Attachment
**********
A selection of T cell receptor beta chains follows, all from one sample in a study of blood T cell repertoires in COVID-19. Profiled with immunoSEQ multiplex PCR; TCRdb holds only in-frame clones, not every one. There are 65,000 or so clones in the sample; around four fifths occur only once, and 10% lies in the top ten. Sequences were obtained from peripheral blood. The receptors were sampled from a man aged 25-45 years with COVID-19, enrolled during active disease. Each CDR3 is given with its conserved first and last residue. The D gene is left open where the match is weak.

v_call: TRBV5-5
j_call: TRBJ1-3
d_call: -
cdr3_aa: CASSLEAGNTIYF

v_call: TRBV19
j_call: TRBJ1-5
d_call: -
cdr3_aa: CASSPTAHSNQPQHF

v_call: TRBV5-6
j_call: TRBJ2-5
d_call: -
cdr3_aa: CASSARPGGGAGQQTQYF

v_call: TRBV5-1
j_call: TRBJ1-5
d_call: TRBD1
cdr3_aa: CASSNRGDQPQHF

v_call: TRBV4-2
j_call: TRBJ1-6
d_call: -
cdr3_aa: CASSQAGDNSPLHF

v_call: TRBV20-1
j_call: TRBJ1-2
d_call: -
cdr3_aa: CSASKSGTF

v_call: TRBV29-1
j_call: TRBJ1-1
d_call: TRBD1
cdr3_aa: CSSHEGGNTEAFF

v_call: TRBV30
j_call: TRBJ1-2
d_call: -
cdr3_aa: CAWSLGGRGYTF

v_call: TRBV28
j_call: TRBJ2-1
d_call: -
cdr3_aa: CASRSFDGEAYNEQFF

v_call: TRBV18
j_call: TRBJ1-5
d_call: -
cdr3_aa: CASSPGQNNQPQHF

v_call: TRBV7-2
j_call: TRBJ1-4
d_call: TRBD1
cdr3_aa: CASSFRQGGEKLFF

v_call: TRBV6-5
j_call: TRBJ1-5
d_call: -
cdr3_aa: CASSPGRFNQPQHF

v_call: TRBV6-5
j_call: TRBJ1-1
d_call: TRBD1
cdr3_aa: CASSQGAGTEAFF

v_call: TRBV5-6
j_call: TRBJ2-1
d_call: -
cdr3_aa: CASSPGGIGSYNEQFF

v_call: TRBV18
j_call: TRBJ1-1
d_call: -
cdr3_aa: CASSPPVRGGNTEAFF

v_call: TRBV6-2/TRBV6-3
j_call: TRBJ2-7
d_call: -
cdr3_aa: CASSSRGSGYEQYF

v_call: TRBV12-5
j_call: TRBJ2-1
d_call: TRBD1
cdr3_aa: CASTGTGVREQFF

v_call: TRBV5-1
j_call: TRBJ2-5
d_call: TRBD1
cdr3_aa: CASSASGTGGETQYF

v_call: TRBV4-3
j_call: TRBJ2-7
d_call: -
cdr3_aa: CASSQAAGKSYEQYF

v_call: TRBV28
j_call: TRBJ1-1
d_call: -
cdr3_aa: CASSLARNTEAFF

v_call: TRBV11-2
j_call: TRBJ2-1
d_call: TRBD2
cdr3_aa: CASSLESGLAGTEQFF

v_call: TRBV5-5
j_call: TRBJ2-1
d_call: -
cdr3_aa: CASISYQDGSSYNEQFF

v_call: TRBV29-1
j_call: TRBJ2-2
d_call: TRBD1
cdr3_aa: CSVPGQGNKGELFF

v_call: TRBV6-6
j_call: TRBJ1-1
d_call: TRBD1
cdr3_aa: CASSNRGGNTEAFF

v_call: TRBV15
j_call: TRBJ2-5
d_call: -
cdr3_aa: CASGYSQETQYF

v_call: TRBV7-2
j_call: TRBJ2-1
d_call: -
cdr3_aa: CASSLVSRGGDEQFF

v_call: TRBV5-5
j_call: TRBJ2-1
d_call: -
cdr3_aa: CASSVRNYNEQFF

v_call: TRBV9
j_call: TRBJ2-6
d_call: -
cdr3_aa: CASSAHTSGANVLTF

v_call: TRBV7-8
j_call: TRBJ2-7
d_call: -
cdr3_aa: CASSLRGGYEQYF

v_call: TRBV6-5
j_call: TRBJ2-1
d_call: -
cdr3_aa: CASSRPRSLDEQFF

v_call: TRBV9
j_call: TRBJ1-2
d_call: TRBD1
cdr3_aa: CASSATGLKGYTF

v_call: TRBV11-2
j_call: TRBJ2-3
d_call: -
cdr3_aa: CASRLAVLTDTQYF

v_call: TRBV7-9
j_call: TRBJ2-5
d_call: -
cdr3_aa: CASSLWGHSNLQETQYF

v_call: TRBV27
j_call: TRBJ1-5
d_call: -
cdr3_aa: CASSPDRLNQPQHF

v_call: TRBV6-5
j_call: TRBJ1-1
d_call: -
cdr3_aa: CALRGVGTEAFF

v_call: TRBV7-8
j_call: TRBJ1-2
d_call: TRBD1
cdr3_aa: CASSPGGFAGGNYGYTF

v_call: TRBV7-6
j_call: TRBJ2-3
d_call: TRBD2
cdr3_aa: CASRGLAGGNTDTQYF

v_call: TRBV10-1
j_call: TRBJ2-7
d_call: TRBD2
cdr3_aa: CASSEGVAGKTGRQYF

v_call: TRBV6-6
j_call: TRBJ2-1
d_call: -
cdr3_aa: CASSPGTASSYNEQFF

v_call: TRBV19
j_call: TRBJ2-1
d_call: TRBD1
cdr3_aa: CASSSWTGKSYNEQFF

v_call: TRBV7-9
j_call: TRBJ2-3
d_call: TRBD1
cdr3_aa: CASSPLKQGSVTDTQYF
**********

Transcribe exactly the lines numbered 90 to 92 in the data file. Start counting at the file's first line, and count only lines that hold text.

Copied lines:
v_call: TRBV29-1
j_call: TRBJ2-2
d_call: TRBD1